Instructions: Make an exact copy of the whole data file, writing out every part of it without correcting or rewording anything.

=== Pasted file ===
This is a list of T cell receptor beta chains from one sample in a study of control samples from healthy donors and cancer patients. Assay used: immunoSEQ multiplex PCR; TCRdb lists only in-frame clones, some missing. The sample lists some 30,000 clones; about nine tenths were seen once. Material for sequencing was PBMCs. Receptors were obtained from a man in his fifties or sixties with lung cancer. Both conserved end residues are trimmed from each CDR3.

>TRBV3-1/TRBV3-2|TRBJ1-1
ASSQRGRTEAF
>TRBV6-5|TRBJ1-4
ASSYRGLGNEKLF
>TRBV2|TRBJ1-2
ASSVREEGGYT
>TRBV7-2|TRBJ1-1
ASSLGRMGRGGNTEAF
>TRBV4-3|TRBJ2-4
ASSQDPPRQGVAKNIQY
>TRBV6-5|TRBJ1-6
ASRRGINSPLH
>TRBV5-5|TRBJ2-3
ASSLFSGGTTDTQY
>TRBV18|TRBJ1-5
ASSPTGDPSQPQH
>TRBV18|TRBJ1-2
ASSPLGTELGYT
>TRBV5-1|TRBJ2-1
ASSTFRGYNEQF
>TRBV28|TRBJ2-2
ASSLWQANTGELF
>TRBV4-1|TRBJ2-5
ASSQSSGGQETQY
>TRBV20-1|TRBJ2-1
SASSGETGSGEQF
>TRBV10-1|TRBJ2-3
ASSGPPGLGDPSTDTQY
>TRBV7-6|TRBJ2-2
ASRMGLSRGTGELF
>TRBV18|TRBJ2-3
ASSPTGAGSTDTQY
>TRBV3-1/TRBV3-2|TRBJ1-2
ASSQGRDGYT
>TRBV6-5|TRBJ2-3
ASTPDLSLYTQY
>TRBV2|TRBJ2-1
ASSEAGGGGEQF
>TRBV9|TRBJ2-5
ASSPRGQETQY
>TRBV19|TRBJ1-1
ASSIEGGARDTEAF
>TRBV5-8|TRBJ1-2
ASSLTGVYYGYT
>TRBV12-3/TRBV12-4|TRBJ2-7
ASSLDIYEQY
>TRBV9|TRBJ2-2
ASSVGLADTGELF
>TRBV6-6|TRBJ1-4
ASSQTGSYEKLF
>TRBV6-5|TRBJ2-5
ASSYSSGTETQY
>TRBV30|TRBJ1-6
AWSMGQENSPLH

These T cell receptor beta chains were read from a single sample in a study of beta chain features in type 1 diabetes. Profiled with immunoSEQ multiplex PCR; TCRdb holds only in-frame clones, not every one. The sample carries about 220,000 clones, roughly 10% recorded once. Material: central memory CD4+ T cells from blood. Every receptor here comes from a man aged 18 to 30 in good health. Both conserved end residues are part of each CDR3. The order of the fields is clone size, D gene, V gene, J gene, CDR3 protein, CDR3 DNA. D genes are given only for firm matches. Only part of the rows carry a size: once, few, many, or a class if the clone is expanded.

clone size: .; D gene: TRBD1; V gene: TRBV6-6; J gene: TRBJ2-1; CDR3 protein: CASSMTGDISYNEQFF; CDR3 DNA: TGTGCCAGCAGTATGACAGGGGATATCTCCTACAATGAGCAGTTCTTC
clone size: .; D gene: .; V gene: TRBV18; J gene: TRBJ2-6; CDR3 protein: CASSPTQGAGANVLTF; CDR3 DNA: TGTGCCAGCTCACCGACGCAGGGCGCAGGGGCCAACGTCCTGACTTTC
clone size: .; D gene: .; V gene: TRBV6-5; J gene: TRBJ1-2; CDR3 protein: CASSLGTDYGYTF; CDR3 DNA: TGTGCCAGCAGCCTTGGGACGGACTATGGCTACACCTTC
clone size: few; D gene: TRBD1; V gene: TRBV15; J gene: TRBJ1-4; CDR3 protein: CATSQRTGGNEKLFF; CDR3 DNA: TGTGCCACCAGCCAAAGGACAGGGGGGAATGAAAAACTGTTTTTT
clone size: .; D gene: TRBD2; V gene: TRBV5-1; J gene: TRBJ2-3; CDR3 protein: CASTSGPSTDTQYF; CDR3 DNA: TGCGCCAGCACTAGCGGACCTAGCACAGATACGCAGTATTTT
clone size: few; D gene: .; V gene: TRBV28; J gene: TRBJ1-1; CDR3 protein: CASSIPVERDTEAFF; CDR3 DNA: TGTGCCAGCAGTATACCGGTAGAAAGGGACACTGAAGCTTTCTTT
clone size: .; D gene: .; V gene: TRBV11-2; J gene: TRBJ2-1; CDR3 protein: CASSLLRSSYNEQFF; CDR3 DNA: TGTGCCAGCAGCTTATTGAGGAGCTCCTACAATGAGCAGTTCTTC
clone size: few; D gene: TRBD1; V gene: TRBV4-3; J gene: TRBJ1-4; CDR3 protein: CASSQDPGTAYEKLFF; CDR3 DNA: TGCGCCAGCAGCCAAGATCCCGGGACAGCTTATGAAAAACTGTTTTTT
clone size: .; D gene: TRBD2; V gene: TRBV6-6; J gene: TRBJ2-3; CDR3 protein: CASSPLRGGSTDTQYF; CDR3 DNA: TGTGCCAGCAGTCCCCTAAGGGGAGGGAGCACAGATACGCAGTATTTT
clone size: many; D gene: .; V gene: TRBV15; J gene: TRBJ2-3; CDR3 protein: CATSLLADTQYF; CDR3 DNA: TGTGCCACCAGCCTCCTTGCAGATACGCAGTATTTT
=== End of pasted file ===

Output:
This is a list of T cell receptor beta chains from one sample in a study of control samples from healthy donors and cancer patients. Assay used: immunoSEQ multiplex PCR; TCRdb lists only in-frame clones, some missing. The sample lists some 30,000 clones; about nine tenths were seen once. Material for sequencing was PBMCs. Receptors were obtained from a man in his fifties or sixties with lung cancer. Both conserved end residues are trimmed from each CDR3.

>TRBV3-1/TRBV3-2|TRBJ1-1
ASSQRGRTEAF
>TRBV6-5|TRBJ1-4
ASSYRGLGNEKLF
>TRBV2|TRBJ1-2
ASSVREEGGYT
>TRBV7-2|TRBJ1-1
ASSLGRMGRGGNTEAF
>TRBV4-3|TRBJ2-4
ASSQDPPRQGVAKNIQY
>TRBV6-5|TRBJ1-6
ASRRGINSPLH
>TRBV5-5|TRBJ2-3
ASSLFSGGTTDTQY
>TRBV18|TRBJ1-5
ASSPTGDPSQPQH
>TRBV18|TRBJ1-2
ASSPLGTELGYT
>TRBV5-1|TRBJ2-1
ASSTFRGYNEQF
>TRBV28|TRBJ2-2
ASSLWQANTGELF
>TRBV4-1|TRBJ2-5
ASSQSSGGQETQY
>TRBV20-1|TRBJ2-1
SASSGETGSGEQF
>TRBV10-1|TRBJ2-3
ASSGPPGLGDPSTDTQY
>TRBV7-6|TRBJ2-2
ASRMGLSRGTGELF
>TRBV18|TRBJ2-3
ASSPTGAGSTDTQY
>TRBV3-1/TRBV3-2|TRBJ1-2
ASSQGRDGYT
>TRBV6-5|TRBJ2-3
ASTPDLSLYTQY
>TRBV2|TRBJ2-1
ASSEAGGGGEQF
>TRBV9|TRBJ2-5
ASSPRGQETQY
>TRBV19|TRBJ1-1
ASSIEGGARDTEAF
>TRBV5-8|TRBJ1-2
ASSLTGVYYGYT
>TRBV12-3/TRBV12-4|TRBJ2-7
ASSLDIYEQY
>TRBV9|TRBJ2-2
ASSVGLADTGELF
>TRBV6-6|TRBJ1-4
ASSQTGSYEKLF
>TRBV6-5|TRBJ2-5
ASSYSSGTETQY
>TRBV30|TRBJ1-6
AWSMGQENSPLH

These T cell receptor beta chains were read from a single sample in a study of beta chain features in type 1 diabetes. Profiled with immunoSEQ multiplex PCR; TCRdb holds only in-frame clones, not every one. The sample carries about 220,000 clones, roughly 10% recorded once. Material: central memory CD4+ T cells from blood. Every receptor here comes from a man aged 18 to 30 in good health. Both conserved end residues are part of each CDR3. The order of the fields is clone size, D gene, V gene, J gene, CDR3 protein, CDR3 DNA. D genes are given only for firm matches. Only part of the rows carry a size: once, few, many, or a class if the clone is expanded.

clone size: .; D gene: TRBD1; V gene: TRBV6-6; J gene: TRBJ2-1; CDR3 protein: CASSMTGDISYNEQFF; CDR3 DNA: TGTGCCAGCAGTATGACAGGGGATATCTCCTACAATGAGCAGTTCTTC
clone size: .; D gene: .; V gene: TRBV18; J gene: TRBJ2-6; CDR3 protein: CASSPTQGAGANVLTF; CDR3 DNA: TGTGCCAGCTCACCGACGCAGGGCGCAGGGGCCAACGTCCTGACTTTC
clone size: .; D gene: .; V gene: TRBV6-5; J gene: TRBJ1-2; CDR3 protein: CASSLGTDYGYTF; CDR3 DNA: TGTGCCAGCAGCCTTGGGACGGACTATGGCTACACCTTC
clone size: few; D gene: TRBD1; V gene: TRBV15; J gene: TRBJ1-4; CDR3 protein: CATSQRTGGNEKLFF; CDR3 DNA: TGTGCCACCAGCCAAAGGACAGGGGGGAATGAAAAACTGTTTTTT
clone size: .; D gene: TRBD2; V gene: TRBV5-1; J gene: TRBJ2-3; CDR3 protein: CASTSGPSTDTQYF; CDR3 DNA: TGCGCCAGCACTAGCGGACCTAGCACAGATACGCAGTATTTT
clone size: few; D gene: .; V gene: TRBV28; J gene: TRBJ1-1; CDR3 protein: CASSIPVERDTEAFF; CDR3 DNA: TGTGCCAGCAGTATACCGGTAGAAAGGGACACTGAAGCTTTCTTT
clone size: .; D gene: .; V gene: TRBV11-2; J gene: TRBJ2-1; CDR3 protein: CASSLLRSSYNEQFF; CDR3 DNA: TGTGCCAGCAGCTTATTGAGGAGCTCCTACAATGAGCAGTTCTTC
clone size: few; D gene: TRBD1; V gene: TRBV4-3; J gene: TRBJ1-4; CDR3 protein: CASSQDPGTAYEKLFF; CDR3 DNA: TGCGCCAGCAGCCAAGATCCCGGGACAGCTTATGAAAAACTGTTTTTT
clone size: .; D gene: TRBD2; V gene: TRBV6-6; J gene: TRBJ2-3; CDR3 protein: CASSPLRGGSTDTQYF; CDR3 DNA: TGTGCCAGCAGTCCCCTAAGGGGAGGGAGCACAGATACGCAGTATTTT
clone size: many; D gene: .; V gene: TRBV15; J gene: TRBJ2-3; CDR3 protein: CATSLLADTQYF; CDR3 DNA: TGTGCCACCAGCCTCCTTGCAGATACGCAGTATTTT